Dues Paid on Halloween, short story by Rod Marsden at Spillwords.com

Dues Paid on Halloween

Dues Paid on Halloween

written by: Rod Marsden


It was the last day Mr. Thomas Atwood would ever teach in a class room. He didn’t know it at the time. He had work for the class already on the board. Was it too much to expect them to sit down, get out their exercise books and wait for instruction?

Halloween was coming up and he looked forward to the chocolate and the time off. He needed to get away, to run in the fresh air and listen to birdsong.
Johnny had to discuss footy with Sammy. Nell had to get out a bottle of water, take a swig and spill the rest all over Stacy’s books. Then, when Mr. Atwood went about cleaning up the mess, there was the chatter about being so frigging bored.

So frigging bored? Try being a teacher dealing with this waste of time and energy and you’d have a right to say you’re bored as well as annoyed. Getting on with things, moving forward has to be a lot more exciting than telling Samantha she can’t play with her mobile phone or informing Brian it is not nice to steal someone else’s pen.

Yes, Janet. You shouldn’t do a belly dance in the center of the room. No, James. I would not prefer a belly dance from you. If I could I would take a thug like you and give you a jolly good caning, six of the best and no mistake. And, James, you are not going to be a bloody football superstar. You are not even going to finish high school.

The noise rose. Mr. Atwood began to yell for order. He promised himself he wouldn’t do so but he’d had enough. How do you discipline kids when they know they can’t be disciplined? It was a problem others had solved by being right into footy or by being so intimidating no one dared push them too far.

Anger and self-righteousness built up in him. Yet he still held back. A spider’s web of pain spread across his lungs and he could feel his heart throbbing in his head. He felt dizzy. The bell rang and he was rid of them.

He very much wanted to prove to James and his gang that he was a man by beating the living snot out of them with his fists, either taking them on one at a time or all at once. But even raising his voice was wrong. The department of education said so.

At university, Mr. Atwood had basked in the glow of idealism and hope. Now, without a girlfriend and a pest like James reminding him of the fact, he had to face the real world.

Teaching should have been a noble calling. For Mr. Atwood it felt more like serving time and, theoretically, it would be fifteen years before the sentence was up and he could retire. He just was not cut out for this life.

He started off believing in reason and dedicated himself to making his students aware of their God given potential. Reason, however, didn’t work when students, such as James, thought they had a quick get out of jail free card such as a career in sport or had the understanding that their chances of ever being employed were next to zero.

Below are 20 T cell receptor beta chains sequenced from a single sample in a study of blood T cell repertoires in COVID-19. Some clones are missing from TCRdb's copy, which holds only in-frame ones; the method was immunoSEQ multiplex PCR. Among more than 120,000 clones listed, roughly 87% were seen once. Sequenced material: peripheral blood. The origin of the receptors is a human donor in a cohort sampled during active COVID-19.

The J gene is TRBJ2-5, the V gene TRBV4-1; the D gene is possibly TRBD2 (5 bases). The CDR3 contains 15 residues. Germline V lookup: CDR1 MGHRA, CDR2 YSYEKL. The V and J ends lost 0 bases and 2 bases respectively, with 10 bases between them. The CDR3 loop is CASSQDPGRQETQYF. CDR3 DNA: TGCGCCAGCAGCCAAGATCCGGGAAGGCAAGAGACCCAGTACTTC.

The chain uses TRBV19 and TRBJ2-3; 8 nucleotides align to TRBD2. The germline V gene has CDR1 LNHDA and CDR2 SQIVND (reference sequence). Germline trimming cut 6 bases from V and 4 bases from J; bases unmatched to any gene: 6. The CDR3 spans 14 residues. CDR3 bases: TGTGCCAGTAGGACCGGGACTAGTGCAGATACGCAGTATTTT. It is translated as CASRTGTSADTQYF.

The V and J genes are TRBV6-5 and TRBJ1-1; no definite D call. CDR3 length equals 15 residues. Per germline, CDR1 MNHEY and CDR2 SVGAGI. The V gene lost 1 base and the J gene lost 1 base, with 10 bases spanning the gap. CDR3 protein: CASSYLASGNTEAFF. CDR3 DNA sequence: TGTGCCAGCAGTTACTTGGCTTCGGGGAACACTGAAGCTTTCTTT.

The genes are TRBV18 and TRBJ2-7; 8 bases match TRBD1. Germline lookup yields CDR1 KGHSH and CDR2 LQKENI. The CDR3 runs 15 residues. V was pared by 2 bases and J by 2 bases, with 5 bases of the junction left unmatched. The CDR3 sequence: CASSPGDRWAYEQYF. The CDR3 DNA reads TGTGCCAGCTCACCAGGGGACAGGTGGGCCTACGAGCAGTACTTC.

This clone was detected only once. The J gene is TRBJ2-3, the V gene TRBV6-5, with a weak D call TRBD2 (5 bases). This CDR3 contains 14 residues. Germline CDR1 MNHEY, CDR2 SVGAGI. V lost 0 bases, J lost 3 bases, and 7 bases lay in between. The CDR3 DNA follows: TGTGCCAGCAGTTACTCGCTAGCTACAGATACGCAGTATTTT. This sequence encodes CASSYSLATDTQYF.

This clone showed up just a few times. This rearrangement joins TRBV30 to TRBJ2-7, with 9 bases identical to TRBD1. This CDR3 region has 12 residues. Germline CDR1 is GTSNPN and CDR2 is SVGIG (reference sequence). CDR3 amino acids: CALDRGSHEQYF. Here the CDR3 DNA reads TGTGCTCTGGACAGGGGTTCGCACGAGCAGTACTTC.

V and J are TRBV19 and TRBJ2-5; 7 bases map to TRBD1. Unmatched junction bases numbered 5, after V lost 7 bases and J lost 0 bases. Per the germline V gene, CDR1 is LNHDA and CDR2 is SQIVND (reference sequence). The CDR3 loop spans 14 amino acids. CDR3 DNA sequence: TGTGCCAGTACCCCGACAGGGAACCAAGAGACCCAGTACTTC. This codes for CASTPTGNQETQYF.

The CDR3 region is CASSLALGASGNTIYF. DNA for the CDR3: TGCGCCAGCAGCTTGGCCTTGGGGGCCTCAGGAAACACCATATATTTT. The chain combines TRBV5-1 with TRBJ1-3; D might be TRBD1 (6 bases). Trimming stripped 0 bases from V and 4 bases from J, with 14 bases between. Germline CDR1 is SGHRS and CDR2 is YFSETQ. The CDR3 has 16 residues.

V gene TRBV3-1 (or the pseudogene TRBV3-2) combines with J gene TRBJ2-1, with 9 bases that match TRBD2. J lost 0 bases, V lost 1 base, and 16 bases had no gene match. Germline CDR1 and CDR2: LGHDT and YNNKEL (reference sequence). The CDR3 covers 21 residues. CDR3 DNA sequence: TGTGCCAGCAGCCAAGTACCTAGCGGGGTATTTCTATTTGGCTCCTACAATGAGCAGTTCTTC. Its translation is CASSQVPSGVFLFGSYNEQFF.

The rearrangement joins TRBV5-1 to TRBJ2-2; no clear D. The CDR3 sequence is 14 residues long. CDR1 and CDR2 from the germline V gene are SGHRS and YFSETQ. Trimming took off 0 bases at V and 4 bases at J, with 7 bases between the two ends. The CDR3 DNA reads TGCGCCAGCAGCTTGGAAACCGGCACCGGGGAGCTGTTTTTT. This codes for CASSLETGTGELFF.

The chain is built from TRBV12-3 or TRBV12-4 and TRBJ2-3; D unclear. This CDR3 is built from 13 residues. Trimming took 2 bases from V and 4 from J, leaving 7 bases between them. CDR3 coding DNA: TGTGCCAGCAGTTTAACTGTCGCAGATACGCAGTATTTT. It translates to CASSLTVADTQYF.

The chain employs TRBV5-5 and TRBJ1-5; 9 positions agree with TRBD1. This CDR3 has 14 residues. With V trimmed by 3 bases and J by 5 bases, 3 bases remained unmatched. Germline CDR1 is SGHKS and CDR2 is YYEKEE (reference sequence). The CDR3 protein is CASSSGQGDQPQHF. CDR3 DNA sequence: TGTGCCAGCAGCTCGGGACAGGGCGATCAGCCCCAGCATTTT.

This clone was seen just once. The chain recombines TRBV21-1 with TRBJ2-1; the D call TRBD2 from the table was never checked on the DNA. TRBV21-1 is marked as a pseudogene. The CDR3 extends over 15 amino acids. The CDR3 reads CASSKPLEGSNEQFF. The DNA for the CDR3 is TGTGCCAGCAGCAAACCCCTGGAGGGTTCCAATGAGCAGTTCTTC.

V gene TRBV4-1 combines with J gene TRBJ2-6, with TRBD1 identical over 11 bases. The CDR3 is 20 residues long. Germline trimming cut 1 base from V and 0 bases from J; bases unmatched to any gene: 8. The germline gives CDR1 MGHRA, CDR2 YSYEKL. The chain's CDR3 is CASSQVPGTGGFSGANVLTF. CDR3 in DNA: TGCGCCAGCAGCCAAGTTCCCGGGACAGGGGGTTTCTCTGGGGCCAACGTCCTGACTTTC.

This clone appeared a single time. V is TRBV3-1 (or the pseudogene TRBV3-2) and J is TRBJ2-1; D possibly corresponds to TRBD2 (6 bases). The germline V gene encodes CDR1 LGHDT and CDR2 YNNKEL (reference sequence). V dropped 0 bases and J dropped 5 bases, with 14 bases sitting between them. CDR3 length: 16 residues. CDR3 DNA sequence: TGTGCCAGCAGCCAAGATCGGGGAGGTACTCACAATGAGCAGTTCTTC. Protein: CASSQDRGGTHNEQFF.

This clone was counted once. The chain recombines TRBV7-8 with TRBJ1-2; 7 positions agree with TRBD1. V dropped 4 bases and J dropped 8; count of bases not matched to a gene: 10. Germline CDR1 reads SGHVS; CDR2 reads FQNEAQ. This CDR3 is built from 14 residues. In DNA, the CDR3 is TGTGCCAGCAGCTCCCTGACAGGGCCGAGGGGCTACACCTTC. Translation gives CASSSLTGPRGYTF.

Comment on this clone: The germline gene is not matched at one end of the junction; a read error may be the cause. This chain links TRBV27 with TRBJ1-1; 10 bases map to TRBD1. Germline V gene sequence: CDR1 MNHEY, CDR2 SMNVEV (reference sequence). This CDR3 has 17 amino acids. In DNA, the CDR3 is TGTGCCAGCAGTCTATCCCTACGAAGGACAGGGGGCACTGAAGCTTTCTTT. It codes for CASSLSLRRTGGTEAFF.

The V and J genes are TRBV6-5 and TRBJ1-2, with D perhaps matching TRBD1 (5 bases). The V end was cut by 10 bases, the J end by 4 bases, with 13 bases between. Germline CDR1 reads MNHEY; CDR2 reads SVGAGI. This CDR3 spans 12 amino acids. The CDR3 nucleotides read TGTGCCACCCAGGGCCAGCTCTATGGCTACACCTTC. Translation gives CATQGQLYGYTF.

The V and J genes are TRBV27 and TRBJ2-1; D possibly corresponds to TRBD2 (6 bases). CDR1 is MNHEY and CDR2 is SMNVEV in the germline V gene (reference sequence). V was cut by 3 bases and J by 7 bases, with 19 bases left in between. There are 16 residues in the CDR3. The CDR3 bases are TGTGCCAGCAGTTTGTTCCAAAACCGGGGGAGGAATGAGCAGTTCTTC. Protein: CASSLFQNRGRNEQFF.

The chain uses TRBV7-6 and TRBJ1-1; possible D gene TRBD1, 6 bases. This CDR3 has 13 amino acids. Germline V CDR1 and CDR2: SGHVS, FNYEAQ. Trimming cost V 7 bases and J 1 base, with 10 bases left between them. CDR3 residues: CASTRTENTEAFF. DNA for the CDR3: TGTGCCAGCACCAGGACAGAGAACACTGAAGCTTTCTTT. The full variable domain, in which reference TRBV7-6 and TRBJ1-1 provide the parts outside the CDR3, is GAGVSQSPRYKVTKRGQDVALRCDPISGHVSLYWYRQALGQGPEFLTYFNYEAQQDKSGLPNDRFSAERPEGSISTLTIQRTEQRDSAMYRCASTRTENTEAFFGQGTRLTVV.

Mr. Atwood had a love of history and literature he wished to impart to others. He had had a miserable time as a kid in high school and he thought, as a teacher, he could make the experience of learning better for the next generation or the generation after that.

There was something surreal about teaching people who couldn’t see their way past dole cues, beer at the local pub when they’re old enough, and rugby league. Yet among them there were the dreamers who could get lost in art galleries and museums. Also there were visionaries who could connect, as Mr. Atwood could, with the greater universe.

In people like James and Janet, Mr. Atwood could see the inquisition, the witch burnings and the consigning of newly discovered information to a black library where it would rot forever on a shelf with other books considered to be too blasphemous to be read. At times Mr. Atwood felt he was such a book and that his library was the school and his shelf this classroom.

At university Mr. Atwood had gone in for fun runs, tennis and squash. There were, however, very few heroes that he knew of who were runners and in tennis he was nowhere near being a top athlete. He had played for exercise and had thought no more of it.

He met one woman who was attracted to him for a while on one of those fun runs but he’d never made the connection between a good workout and possibly a woman seeing him in a way he wanted to be seen.

She had long, flaming red hair and reminded him of the Pre-Raphaelite paintings he took pride in knowing about. He could see her as the Lady in the Lake, the only difference being that she was as real as the woman who had posed for those paintings. They were good days that could not possibly last.
Both James and Janet were dirty blonds that immediately reminded Mr. Atwood of Hitler Youth. At times he felt like addressing them with ‘Seig Heil!’ He thought the wearing of a swastika arm band would suit them very well.

As for the other chief trouble makers, Samantha with her pencil thin nose permanently stuck up in the air and her flapping great lips would have been at home as some poor sod’s receptionist. On windy days in the playground Mr. Atwood could hear the breeze rush through one of her ears and out the other.
Brian was a round faced clown with a button nose, thin lips and a penchant for moving things around. Maybe someday he’d become a removalist, a stage magician or a competent thief.

Nell was a wispy brunette who wanted to be a catwalk model. She was thin heading for an eating disorder. Possibly the spilling of the water had been an accident but it had to happen in Mr. Atwood’s domain.

There were the good students. Kathy was a pretty blonde who had been on the cover of a girl’s magazine that year so she had some prestige in the playground. She knew, however, that fame was fleeting and that most models planned for the day when that particular calling would be over.

Daniel was half Japanese and half British. He was also a damn fine scholar. He was good at hand ball but read too much and talked too much about what he’d read. He didn’t do this in Mr. Atwood’s classroom where he was quiet most of the time. Doing it elsewhere, however, was not a good practice. James didn’t like clever people. The P.E. instructor had recently gotten Daniel involved in cricket where he was proving to be a demon fast bowler.